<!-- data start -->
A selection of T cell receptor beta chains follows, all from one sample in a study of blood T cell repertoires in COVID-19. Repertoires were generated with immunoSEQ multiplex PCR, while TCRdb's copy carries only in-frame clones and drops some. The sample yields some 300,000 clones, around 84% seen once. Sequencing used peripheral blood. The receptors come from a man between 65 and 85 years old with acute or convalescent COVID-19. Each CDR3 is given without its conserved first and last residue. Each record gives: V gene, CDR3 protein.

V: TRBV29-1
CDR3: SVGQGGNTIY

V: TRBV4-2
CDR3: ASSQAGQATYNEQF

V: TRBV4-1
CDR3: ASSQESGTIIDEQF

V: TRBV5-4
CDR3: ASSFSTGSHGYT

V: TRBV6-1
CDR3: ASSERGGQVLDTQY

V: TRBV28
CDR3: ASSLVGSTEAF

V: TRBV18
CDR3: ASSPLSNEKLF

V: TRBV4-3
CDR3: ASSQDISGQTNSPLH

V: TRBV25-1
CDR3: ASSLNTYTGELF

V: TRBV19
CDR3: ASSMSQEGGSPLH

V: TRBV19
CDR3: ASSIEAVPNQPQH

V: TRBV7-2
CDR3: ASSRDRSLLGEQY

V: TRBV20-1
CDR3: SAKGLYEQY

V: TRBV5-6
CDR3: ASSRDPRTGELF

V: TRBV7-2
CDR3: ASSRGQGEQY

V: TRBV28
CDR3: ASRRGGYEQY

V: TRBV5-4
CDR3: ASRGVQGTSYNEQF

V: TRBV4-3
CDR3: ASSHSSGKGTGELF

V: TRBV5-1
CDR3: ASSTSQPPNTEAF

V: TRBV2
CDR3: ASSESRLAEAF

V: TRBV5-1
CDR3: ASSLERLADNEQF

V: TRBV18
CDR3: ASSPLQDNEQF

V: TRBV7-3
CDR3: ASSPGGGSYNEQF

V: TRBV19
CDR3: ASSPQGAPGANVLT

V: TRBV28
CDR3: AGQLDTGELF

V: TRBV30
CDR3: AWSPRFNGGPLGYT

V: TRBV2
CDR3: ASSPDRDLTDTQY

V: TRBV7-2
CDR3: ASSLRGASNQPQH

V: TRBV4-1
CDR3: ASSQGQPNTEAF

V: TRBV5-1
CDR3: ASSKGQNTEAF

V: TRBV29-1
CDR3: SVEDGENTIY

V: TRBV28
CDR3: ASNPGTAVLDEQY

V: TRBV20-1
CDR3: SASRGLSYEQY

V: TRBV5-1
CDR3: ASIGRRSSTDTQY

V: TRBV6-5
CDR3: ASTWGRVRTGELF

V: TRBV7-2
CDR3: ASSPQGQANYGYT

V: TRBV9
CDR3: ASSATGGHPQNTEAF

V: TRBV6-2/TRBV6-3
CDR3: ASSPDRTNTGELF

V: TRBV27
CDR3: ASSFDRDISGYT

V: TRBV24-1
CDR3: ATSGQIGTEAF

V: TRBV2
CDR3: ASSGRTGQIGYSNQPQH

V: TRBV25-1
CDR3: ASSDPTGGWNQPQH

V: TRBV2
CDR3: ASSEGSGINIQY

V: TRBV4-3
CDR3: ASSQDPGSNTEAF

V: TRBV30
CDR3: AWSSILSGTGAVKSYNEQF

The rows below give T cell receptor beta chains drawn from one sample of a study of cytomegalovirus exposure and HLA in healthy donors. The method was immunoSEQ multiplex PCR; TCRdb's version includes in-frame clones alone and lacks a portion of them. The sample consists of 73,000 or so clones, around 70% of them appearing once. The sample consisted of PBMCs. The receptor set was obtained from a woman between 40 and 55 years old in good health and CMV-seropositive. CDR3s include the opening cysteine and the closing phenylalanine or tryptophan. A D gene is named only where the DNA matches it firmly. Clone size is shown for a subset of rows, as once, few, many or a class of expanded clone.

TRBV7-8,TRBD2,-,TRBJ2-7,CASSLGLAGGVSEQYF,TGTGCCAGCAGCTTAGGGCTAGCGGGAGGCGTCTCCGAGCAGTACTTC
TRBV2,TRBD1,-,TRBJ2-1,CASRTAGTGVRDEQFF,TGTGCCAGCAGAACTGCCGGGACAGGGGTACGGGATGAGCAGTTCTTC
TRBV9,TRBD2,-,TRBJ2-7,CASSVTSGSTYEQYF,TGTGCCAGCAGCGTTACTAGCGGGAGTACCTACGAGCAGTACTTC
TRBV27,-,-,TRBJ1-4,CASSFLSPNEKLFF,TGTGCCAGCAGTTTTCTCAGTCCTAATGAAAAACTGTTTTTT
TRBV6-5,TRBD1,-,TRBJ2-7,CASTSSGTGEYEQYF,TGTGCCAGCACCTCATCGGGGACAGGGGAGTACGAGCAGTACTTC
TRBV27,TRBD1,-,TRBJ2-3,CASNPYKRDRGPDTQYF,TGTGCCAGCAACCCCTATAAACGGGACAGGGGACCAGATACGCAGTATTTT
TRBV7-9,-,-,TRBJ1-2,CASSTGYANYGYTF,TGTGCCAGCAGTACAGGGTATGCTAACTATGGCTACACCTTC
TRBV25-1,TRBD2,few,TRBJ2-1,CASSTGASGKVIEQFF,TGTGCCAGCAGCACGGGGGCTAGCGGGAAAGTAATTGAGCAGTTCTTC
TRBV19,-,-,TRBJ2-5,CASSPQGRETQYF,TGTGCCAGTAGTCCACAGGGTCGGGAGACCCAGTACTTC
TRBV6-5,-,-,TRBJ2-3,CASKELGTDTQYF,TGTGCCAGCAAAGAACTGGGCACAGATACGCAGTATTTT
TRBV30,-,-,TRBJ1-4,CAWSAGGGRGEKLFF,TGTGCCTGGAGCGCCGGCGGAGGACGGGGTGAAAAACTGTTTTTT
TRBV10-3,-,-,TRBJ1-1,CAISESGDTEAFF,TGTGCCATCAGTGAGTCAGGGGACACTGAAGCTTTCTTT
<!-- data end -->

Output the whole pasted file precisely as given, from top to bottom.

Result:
A selection of T cell receptor beta chains follows, all from one sample in a study of blood T cell repertoires in COVID-19. Repertoires were generated with immunoSEQ multiplex PCR, while TCRdb's copy carries only in-frame clones and drops some. The sample yields some 300,000 clones, around 84% seen once. Sequencing used peripheral blood. The receptors come from a man between 65 and 85 years old with acute or convalescent COVID-19. Each CDR3 is given without its conserved first and last residue. Each record gives: V gene, CDR3 protein.

V: TRBV29-1
CDR3: SVGQGGNTIY

V: TRBV4-2
CDR3: ASSQAGQATYNEQF

V: TRBV4-1
CDR3: ASSQESGTIIDEQF

V: TRBV5-4
CDR3: ASSFSTGSHGYT

V: TRBV6-1
CDR3: ASSERGGQVLDTQY

V: TRBV28
CDR3: ASSLVGSTEAF

V: TRBV18
CDR3: ASSPLSNEKLF

V: TRBV4-3
CDR3: ASSQDISGQTNSPLH

V: TRBV25-1
CDR3: ASSLNTYTGELF

V: TRBV19
CDR3: ASSMSQEGGSPLH

V: TRBV19
CDR3: ASSIEAVPNQPQH

V: TRBV7-2
CDR3: ASSRDRSLLGEQY

V: TRBV20-1
CDR3: SAKGLYEQY

V: TRBV5-6
CDR3: ASSRDPRTGELF

V: TRBV7-2
CDR3: ASSRGQGEQY

V: TRBV28
CDR3: ASRRGGYEQY

V: TRBV5-4
CDR3: ASRGVQGTSYNEQF

V: TRBV4-3
CDR3: ASSHSSGKGTGELF

V: TRBV5-1
CDR3: ASSTSQPPNTEAF

V: TRBV2
CDR3: ASSESRLAEAF

V: TRBV5-1
CDR3: ASSLERLADNEQF

V: TRBV18
CDR3: ASSPLQDNEQF

V: TRBV7-3
CDR3: ASSPGGGSYNEQF

V: TRBV19
CDR3: ASSPQGAPGANVLT

V: TRBV28
CDR3: AGQLDTGELF

V: TRBV30
CDR3: AWSPRFNGGPLGYT

V: TRBV2
CDR3: ASSPDRDLTDTQY

V: TRBV7-2
CDR3: ASSLRGASNQPQH

V: TRBV4-1
CDR3: ASSQGQPNTEAF

V: TRBV5-1
CDR3: ASSKGQNTEAF

V: TRBV29-1
CDR3: SVEDGENTIY

V: TRBV28
CDR3: ASNPGTAVLDEQY

V: TRBV20-1
CDR3: SASRGLSYEQY

V: TRBV5-1
CDR3: ASIGRRSSTDTQY

V: TRBV6-5
CDR3: ASTWGRVRTGELF

V: TRBV7-2
CDR3: ASSPQGQANYGYT

V: TRBV9
CDR3: ASSATGGHPQNTEAF

V: TRBV6-2/TRBV6-3
CDR3: ASSPDRTNTGELF

V: TRBV27
CDR3: ASSFDRDISGYT

V: TRBV24-1
CDR3: ATSGQIGTEAF

V: TRBV2
CDR3: ASSGRTGQIGYSNQPQH

V: TRBV25-1
CDR3: ASSDPTGGWNQPQH

V: TRBV2
CDR3: ASSEGSGINIQY

V: TRBV4-3
CDR3: ASSQDPGSNTEAF

V: TRBV30
CDR3: AWSSILSGTGAVKSYNEQF

The rows below give T cell receptor beta chains drawn from one sample of a study of cytomegalovirus exposure and HLA in healthy donors. The method was immunoSEQ multiplex PCR; TCRdb's version includes in-frame clones alone and lacks a portion of them. The sample consists of 73,000 or so clones, around 70% of them appearing once. The sample consisted of PBMCs. The receptor set was obtained from a woman between 40 and 55 years old in good health and CMV-seropositive. CDR3s include the opening cysteine and the closing phenylalanine or tryptophan. A D gene is named only where the DNA matches it firmly. Clone size is shown for a subset of rows, as once, few, many or a class of expanded clone.

TRBV7-8,TRBD2,-,TRBJ2-7,CASSLGLAGGVSEQYF,TGTGCCAGCAGCTTAGGGCTAGCGGGAGGCGTCTCCGAGCAGTACTTC
TRBV2,TRBD1,-,TRBJ2-1,CASRTAGTGVRDEQFF,TGTGCCAGCAGAACTGCCGGGACAGGGGTACGGGATGAGCAGTTCTTC
TRBV9,TRBD2,-,TRBJ2-7,CASSVTSGSTYEQYF,TGTGCCAGCAGCGTTACTAGCGGGAGTACCTACGAGCAGTACTTC
TRBV27,-,-,TRBJ1-4,CASSFLSPNEKLFF,TGTGCCAGCAGTTTTCTCAGTCCTAATGAAAAACTGTTTTTT
TRBV6-5,TRBD1,-,TRBJ2-7,CASTSSGTGEYEQYF,TGTGCCAGCACCTCATCGGGGACAGGGGAGTACGAGCAGTACTTC
TRBV27,TRBD1,-,TRBJ2-3,CASNPYKRDRGPDTQYF,TGTGCCAGCAACCCCTATAAACGGGACAGGGGACCAGATACGCAGTATTTT
TRBV7-9,-,-,TRBJ1-2,CASSTGYANYGYTF,TGTGCCAGCAGTACAGGGTATGCTAACTATGGCTACACCTTC
TRBV25-1,TRBD2,few,TRBJ2-1,CASSTGASGKVIEQFF,TGTGCCAGCAGCACGGGGGCTAGCGGGAAAGTAATTGAGCAGTTCTTC
TRBV19,-,-,TRBJ2-5,CASSPQGRETQYF,TGTGCCAGTAGTCCACAGGGTCGGGAGACCCAGTACTTC
TRBV6-5,-,-,TRBJ2-3,CASKELGTDTQYF,TGTGCCAGCAAAGAACTGGGCACAGATACGCAGTATTTT
TRBV30,-,-,TRBJ1-4,CAWSAGGGRGEKLFF,TGTGCCTGGAGCGCCGGCGGAGGACGGGGTGAAAAACTGTTTTTT
TRBV10-3,-,-,TRBJ1-1,CAISESGDTEAFF,TGTGCCATCAGTGAGTCAGGGGACACTGAAGCTTTCTTT